My name is David Li and I am the executive directory of Shenzhen Open Innovation Lab. I am excited about GOSH 2018 to be in Shenzhen and want to welcome everyone to the city.
I’d like to open this up this discussion for GOSH in Shenzhen since we are planning to invite supplier to the events.
One of the recurrent themes I keep seeing in the open source hardware is the inability to build up a true ecosystem around it. Most of the hardware projects are open source in name but in practice use “open source” more as a branding and being very territorial when it comes to commercialization attacking “copycats” even the project teams have no intention in selling the kits or products themselves.
In the software analogy, it’s not open source. It’s called shareware which has been rejected by the open source software community from the definition.
Such practices have not been useful for the growth of the community and cause a lot of reinventing the wheel activities. In March of 2017, I received about 4 “open source” projects all making water monitoring system with the almost identical spec and some superficial difference. I made a suggestion for them to consolidate but none of them would. Later on, some vendors are interested in making the kits for sales but the original teams all refuse to collaborate because their open source design is for them only.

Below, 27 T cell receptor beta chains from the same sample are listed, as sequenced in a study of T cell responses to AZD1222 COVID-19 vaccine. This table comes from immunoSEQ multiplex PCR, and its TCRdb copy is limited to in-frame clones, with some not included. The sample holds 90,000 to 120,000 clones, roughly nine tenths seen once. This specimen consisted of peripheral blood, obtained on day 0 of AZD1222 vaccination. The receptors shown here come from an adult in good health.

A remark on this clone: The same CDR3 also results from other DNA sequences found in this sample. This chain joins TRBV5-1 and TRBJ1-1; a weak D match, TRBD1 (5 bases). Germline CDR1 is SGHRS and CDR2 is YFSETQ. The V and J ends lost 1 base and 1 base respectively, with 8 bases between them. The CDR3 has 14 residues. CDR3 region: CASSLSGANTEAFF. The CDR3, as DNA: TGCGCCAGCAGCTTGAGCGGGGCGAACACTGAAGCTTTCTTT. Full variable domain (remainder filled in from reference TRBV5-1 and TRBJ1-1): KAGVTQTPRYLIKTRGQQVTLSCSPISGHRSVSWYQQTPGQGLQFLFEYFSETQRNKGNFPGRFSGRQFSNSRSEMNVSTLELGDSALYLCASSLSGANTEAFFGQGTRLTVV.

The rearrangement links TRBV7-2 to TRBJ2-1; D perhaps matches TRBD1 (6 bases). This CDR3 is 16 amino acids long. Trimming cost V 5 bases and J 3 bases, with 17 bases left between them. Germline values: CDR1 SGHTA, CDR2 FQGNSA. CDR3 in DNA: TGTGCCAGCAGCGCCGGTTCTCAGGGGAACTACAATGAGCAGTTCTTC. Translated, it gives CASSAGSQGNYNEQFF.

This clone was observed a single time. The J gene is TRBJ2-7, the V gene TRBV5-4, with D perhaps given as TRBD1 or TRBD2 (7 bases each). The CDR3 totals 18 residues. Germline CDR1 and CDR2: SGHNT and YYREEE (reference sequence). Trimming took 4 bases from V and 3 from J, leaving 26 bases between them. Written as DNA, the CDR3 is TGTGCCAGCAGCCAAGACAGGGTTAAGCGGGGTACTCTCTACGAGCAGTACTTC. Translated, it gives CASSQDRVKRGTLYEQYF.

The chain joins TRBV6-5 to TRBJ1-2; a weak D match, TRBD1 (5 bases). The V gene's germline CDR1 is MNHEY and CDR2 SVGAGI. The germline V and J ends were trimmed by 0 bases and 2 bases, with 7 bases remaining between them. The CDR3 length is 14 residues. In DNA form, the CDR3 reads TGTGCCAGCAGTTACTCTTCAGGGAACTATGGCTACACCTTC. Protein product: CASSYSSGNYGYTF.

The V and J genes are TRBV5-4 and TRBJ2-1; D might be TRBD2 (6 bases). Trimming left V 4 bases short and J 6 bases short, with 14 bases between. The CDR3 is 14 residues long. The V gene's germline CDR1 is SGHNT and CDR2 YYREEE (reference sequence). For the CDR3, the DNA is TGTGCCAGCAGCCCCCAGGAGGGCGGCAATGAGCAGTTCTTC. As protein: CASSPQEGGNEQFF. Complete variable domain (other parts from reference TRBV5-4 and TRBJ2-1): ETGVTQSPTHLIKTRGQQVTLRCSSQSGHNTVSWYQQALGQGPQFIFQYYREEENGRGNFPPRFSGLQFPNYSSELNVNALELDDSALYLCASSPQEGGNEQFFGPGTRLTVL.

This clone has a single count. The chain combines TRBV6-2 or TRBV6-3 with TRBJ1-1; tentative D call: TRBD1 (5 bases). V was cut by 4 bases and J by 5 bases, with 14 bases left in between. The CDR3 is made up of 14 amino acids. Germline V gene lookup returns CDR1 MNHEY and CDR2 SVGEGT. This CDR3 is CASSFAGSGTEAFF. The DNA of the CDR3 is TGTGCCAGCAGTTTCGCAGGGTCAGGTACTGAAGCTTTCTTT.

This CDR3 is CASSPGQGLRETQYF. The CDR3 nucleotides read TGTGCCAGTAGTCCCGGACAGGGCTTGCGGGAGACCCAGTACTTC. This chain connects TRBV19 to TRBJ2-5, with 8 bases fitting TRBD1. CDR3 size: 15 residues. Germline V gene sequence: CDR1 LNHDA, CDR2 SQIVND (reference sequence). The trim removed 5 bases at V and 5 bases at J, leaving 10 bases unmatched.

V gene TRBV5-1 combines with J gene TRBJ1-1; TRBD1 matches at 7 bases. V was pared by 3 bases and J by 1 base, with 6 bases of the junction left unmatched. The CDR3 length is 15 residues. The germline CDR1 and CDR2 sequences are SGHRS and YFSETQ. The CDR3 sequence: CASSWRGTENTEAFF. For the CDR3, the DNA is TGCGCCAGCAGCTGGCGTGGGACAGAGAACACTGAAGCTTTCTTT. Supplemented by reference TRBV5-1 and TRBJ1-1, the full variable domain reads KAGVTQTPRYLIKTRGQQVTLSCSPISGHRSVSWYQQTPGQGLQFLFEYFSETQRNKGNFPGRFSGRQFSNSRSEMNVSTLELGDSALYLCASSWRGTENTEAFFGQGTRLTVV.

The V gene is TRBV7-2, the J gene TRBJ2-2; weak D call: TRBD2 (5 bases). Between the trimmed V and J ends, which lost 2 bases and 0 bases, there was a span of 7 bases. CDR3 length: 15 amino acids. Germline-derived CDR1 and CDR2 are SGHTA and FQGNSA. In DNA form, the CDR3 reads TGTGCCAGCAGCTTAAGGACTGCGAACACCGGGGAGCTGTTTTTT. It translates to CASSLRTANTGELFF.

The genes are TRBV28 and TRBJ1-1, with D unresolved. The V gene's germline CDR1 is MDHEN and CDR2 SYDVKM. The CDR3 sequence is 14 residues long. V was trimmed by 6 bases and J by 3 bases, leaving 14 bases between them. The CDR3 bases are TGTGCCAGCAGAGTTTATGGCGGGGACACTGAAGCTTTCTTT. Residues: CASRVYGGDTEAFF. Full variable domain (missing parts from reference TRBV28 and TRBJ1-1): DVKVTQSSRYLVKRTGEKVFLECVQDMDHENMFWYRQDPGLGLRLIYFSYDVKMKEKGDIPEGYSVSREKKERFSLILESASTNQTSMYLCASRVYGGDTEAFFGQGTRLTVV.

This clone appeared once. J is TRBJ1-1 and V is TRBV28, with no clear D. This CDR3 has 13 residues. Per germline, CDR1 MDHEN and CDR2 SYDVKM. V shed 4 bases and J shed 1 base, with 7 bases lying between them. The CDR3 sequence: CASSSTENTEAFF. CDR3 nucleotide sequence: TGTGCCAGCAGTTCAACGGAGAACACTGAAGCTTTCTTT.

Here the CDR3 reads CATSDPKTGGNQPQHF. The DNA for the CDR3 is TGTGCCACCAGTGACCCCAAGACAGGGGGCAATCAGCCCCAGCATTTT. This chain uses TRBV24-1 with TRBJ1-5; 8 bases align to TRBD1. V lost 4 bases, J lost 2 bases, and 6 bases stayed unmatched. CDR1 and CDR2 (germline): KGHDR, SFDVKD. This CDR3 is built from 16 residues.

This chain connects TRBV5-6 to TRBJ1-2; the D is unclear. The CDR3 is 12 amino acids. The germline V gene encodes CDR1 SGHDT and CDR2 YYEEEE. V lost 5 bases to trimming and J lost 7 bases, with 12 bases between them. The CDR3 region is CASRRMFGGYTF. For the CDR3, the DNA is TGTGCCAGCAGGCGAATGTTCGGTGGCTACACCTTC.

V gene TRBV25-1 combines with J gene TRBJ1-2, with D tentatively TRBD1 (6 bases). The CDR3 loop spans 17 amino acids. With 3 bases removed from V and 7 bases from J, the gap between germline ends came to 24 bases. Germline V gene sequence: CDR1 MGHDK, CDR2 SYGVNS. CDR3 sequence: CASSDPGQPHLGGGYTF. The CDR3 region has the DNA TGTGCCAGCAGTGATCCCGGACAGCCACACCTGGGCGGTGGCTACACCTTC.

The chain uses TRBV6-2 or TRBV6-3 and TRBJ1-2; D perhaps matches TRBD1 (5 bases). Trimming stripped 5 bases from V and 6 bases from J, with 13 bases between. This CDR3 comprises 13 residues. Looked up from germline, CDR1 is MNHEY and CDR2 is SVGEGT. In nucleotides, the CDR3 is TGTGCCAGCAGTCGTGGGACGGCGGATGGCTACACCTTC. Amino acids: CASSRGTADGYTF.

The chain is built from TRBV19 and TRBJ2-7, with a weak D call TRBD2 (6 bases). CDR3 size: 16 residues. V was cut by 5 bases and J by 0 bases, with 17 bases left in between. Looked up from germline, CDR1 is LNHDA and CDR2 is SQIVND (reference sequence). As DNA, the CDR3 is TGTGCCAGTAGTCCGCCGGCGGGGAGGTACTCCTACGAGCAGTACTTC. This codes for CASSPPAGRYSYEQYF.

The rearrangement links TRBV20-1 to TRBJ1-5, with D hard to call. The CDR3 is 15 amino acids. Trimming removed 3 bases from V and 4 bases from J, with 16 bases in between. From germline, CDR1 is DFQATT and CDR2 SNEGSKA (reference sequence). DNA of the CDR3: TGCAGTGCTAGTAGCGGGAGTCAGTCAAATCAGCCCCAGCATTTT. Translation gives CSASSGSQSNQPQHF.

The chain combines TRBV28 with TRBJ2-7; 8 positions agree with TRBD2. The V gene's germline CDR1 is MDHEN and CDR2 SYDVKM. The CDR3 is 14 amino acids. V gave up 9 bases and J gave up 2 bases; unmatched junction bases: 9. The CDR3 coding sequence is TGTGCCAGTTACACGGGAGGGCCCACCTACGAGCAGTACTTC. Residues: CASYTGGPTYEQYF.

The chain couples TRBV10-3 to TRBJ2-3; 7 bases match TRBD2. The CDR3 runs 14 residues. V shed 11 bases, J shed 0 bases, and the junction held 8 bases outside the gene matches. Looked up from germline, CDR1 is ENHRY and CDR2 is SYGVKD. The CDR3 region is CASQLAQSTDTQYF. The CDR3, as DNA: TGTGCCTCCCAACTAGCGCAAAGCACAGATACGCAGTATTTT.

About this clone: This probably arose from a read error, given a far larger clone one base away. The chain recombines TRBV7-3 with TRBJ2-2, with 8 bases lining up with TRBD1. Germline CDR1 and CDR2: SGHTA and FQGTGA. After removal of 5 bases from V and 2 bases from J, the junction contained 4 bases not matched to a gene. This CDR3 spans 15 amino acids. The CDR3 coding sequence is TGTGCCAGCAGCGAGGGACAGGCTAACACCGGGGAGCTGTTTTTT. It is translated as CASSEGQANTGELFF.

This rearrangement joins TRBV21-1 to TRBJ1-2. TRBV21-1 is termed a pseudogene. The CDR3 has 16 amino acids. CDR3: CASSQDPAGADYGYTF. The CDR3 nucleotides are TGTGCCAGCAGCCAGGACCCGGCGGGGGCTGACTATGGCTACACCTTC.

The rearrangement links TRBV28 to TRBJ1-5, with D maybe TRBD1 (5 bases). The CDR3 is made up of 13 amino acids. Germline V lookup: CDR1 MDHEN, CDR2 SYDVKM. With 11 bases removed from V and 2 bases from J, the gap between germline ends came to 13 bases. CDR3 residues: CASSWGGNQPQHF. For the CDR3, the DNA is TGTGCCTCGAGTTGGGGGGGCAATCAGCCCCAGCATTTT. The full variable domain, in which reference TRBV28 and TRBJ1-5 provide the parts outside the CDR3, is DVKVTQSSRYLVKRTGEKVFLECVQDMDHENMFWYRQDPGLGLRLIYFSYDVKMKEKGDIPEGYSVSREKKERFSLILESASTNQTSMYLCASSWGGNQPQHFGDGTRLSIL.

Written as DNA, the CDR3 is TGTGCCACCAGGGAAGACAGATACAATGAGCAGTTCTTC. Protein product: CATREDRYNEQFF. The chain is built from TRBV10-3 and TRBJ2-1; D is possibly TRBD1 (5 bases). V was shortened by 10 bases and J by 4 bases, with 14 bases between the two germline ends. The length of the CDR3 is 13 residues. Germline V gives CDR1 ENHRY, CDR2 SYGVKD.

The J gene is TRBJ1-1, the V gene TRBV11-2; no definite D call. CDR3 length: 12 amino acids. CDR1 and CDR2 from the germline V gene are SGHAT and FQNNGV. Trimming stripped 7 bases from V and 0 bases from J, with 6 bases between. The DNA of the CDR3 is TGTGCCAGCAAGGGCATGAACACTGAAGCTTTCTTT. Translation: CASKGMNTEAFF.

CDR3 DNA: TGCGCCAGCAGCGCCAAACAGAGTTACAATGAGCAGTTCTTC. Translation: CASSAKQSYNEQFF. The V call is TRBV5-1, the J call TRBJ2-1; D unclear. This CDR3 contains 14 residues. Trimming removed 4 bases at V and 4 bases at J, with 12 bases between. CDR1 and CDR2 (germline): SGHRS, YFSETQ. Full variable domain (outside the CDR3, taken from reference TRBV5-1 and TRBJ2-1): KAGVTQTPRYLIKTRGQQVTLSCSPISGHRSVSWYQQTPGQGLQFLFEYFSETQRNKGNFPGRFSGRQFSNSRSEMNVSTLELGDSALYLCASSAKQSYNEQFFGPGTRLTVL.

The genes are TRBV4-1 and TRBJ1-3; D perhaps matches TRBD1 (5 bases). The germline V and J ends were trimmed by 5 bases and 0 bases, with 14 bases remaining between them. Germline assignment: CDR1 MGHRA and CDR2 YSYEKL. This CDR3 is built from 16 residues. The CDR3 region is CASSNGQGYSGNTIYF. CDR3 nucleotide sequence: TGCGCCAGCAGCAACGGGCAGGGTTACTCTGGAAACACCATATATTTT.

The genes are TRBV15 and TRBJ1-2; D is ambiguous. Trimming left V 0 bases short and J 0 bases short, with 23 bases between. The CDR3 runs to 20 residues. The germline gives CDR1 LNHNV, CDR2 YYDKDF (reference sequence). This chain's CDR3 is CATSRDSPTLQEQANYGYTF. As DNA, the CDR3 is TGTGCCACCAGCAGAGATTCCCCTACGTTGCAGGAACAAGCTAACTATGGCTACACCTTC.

This is not very useful for end users like high schools who want to adopt open science hardware. No reliable suppliers to provide productions and supports. The original ones remind spotty in support and high in price.
I would like to open the discussion on what’s the proper way to interface the open source projects and the wide production system to:
Ensure the GOSH projects are true to the open source, not some market branding
Build up a commercialization ecosystem that benefit all stakeholders: developers, producers and consumers with an agreeable rule of engagements
I think Shenzhen is a good place to discuss about this for GOSH as the ecosystem build trillion dollar industries on openness.
For me, truly open source projects should learn to appreciate the growth and adoption of their projects in the wild. Adrublock I created a few years back is now most adopted graphical programming environment for Arduino. 67 countries, 52 translations and thousands of classes. I never make any money on these even it was adopted by Sparkfun, Makeblock, DFRobot, EduDuino and etc. I am pretty happy to see all the tweet with photos of kids using the program all over the world.
Not saying making money is bad. I could have done well running an Adrublock business but there are other things more interesting to me and opptunities cost to run Adrublock business is too high for me. If I had kept it proprietary, the project would be just sitting somewhere on my hard drive taking up space. By open sourcing, I get pictures of smiling kids in Lima on Twitter.
I would suggest that we use the opportunity of GOSH in Shenzhen to kick off the discussion on how to build a good commericial ecosystem for GOSH projects.